|8:30am||Doors open for sightseeing|
|4:00pm||Last entry for sightseeing|
|7:00pm||Age UK Carol Concert|
Sermon preached at Evensong on the Third Sunday of Lent (4 March 2018) by Revd James Milne, Sacrist
Continuing our Lenten sermon series 'Reel Spirituality', Revd James Milne considers the Biblical parallels that can be drawn from Frank Darabont's film The Shawshank Redemption.
Job, whose words we have heard again this afternoon, was a blameless and upright man, whose faith God put to the test. His donkeys, oxen and camels were stolen by cattle rustlers; his servants were put to death; bolts of lightning destroyed his herd of sheep; a great wind flattened the house in which his sons and daughters were making merry, killing them all; and Job himself was covered from head to foot in “loathsome sores”. Yet, despite all this unimaginable misery, Job remained faithful to God and defiantly hopeful. Indeed, in the face of provocation from so called friends who impute some hidden sin for which he has been justly punished, he is bold to proclaim: “I know that my Redeemer lives, and that at the last he will stand upon the earth; and after my skin has been thus destroyed, then in my flesh I shall see God.”
This extraordinary hope, which his friends are quick to ridicule, is not misplaced, for the wealth of Job is restored to him with interest, he fathers another seven sons and three daughters, and dies contented and revered at the grand old age of one hundred and forty.
Hope in the face of suffering is likewise to be found in St Paul’s Letter to the Romans, a portion of which we have also heard this afternoon. Responding to those who suggest that hope in an unseen God is futile, Paul asks “who hopes for what is seen?” before declaring boldly “we hope for what we do not see, we wait for it with patience”.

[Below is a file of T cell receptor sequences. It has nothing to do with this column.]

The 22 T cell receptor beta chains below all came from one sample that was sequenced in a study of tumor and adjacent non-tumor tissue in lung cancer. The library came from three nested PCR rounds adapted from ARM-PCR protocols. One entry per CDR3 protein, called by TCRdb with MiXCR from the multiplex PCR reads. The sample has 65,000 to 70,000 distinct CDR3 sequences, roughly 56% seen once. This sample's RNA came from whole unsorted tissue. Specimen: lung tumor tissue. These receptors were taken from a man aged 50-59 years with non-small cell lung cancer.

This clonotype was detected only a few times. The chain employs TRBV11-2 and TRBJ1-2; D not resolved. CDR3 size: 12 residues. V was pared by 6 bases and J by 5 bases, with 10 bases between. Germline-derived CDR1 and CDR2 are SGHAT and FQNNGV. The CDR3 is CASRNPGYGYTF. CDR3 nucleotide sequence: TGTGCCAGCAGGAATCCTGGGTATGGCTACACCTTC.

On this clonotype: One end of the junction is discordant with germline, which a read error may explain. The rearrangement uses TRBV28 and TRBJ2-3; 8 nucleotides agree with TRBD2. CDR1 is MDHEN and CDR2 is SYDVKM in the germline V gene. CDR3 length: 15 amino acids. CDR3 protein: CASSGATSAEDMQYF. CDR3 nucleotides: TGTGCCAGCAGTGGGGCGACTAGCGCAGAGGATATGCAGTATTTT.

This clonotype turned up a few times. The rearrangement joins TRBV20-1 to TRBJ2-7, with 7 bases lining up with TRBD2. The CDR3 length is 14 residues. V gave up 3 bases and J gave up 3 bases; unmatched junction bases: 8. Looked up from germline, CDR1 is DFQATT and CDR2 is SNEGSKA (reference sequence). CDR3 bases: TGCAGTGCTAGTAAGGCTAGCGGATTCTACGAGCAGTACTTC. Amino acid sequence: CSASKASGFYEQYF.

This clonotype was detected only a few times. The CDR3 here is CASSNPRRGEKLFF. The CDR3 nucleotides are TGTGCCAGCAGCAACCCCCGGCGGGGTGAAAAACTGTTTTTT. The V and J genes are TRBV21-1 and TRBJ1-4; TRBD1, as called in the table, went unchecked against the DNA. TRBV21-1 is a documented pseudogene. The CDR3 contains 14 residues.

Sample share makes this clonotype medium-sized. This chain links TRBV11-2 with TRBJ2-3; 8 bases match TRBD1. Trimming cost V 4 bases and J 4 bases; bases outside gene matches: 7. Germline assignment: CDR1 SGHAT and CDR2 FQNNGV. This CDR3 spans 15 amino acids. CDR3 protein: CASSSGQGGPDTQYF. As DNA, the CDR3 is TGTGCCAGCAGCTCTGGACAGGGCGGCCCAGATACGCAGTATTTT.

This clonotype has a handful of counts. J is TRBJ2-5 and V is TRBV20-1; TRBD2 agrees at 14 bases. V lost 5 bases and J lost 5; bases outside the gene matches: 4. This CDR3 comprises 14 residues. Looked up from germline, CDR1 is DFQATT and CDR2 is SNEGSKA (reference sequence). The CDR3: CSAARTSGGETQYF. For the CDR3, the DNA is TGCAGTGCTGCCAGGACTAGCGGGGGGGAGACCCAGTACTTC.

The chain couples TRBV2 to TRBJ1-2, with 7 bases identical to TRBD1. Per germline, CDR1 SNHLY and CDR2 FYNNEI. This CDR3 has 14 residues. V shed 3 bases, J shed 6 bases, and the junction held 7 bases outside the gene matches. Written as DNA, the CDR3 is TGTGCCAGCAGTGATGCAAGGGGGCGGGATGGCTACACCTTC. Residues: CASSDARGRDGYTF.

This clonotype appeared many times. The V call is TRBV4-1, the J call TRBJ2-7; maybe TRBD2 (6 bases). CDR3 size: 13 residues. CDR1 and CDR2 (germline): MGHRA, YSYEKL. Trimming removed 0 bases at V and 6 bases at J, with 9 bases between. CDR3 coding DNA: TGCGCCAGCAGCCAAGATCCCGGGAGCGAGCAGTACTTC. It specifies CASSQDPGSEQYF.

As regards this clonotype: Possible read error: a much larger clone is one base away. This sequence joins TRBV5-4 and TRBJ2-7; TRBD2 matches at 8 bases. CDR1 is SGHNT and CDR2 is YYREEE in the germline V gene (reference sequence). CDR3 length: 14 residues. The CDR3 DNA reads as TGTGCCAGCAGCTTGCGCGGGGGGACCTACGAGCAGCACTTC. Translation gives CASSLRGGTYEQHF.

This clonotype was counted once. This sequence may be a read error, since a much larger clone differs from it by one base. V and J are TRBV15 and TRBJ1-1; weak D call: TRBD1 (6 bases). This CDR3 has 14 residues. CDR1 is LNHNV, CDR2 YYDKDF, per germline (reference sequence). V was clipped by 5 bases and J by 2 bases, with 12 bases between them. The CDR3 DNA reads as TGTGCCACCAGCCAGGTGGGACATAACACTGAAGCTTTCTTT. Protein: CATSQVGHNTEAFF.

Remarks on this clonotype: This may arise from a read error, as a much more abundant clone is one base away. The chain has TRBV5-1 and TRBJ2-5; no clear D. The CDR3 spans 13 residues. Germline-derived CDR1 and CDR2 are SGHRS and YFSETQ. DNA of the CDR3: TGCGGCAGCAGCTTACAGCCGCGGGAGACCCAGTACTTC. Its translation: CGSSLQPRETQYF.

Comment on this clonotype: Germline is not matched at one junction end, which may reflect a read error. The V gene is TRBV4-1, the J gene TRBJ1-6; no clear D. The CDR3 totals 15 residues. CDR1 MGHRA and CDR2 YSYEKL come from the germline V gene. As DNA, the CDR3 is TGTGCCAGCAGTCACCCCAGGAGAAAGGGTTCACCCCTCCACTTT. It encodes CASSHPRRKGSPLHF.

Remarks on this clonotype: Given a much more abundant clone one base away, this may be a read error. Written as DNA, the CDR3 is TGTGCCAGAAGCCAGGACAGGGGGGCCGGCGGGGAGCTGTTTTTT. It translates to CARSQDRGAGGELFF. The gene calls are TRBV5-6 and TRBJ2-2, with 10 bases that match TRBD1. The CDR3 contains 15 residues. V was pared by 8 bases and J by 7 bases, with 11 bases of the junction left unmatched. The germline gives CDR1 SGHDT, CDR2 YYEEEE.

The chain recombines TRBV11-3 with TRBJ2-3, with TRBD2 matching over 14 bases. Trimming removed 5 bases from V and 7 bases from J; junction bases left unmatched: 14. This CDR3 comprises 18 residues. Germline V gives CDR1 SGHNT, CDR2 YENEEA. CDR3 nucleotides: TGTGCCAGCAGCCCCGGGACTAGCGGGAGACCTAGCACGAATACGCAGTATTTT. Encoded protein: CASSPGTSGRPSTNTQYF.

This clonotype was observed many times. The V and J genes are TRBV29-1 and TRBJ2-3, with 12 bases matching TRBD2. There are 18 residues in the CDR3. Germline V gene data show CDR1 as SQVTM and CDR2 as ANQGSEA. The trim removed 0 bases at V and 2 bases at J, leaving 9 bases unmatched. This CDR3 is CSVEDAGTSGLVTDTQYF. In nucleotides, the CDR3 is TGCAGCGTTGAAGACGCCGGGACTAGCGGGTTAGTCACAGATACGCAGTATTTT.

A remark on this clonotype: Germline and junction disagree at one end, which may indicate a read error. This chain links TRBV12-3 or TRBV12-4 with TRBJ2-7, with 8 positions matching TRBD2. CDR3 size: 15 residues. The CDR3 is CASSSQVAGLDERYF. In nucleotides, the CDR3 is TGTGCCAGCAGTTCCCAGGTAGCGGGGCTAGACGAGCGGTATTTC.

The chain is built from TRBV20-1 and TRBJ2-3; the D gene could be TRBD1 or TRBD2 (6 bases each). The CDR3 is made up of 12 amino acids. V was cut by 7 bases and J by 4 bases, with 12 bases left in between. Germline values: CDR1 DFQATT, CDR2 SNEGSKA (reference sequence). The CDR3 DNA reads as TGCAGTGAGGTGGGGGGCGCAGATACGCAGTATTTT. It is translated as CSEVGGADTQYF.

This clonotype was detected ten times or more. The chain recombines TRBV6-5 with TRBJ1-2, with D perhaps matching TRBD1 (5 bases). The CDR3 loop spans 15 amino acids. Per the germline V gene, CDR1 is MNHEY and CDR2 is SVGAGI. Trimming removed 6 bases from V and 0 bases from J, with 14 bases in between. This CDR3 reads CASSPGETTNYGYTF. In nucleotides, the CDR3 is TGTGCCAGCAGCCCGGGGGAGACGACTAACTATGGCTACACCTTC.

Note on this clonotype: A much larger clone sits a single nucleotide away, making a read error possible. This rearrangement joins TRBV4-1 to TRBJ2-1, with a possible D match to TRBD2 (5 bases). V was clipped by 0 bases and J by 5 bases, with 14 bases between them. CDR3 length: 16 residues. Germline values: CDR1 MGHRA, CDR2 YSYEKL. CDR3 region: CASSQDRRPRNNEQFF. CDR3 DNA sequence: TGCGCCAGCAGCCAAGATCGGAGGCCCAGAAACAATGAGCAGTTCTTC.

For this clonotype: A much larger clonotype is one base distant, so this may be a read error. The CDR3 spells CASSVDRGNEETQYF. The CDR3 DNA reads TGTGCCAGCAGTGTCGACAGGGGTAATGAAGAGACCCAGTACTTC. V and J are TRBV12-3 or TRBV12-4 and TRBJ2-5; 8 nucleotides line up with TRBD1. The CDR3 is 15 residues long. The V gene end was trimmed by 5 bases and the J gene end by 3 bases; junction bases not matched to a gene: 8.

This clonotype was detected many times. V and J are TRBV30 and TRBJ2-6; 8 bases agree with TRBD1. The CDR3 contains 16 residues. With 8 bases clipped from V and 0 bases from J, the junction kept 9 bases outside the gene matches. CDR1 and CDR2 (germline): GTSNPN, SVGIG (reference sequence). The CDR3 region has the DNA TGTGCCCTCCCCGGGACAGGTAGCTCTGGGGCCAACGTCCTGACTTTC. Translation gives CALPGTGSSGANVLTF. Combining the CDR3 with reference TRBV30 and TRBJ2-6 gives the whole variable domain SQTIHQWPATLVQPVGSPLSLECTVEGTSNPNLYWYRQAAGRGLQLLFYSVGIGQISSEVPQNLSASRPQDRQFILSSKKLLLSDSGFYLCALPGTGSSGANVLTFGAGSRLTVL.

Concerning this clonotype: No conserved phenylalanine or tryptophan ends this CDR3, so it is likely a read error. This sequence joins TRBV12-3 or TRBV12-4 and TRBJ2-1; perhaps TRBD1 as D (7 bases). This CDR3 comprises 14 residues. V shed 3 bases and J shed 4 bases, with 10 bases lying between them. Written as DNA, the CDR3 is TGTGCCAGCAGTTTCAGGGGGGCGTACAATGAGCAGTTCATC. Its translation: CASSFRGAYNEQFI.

Patient hope for a future we cannot touch or smell or see is central to Frank Darabont’s film The Shawshank Redemption on which I would like to reflect with you this afternoon. Based on a short novel by Stephen King, this cinematic epic tells the story of Andy Dufresne, a successful young banker, falsely convicted of murdering his wife and her lover. Sentenced in 1947 to spend the rest of his life in the notorious Shawshank State Penitentiary, Dufresne endures years of abuse and deprivation at the hands of his captors and fellow inmates, and yet he is not destroyed. Like Job he never loses hope, but brightens prison life through repeated acts of constructive defiance.
Assigned to look after the dilapidated prison library, Dufresne writes weekly to the state authorities for new books and greater funds which, after several years of dogged persistence, he secures. These he uses to educate his fellow prisoners, and in so doing offers those who have known nothing but a life of crime, the prospect of a different future.
What Dufresne offers his fellow prisoners stands in stark contrast to that offered by his friend and ally Red, a convicted murderer, who survives the rigours of prison life by acquiring illicit goods. But the respite offered by Red’s smuggled wares is agonisingly fleeting and Red, like many Shawshank inmates, has long since ceased to hope. Indeed, he warns Dufresne that “hope is a dangerous thing” for “hope can drive a man insane”. But Dufresne rebukes him declaring that “there are places in the world that aren’t made of stone; there is something inside that they can’t get to, that they can’t touch, it’s yours.”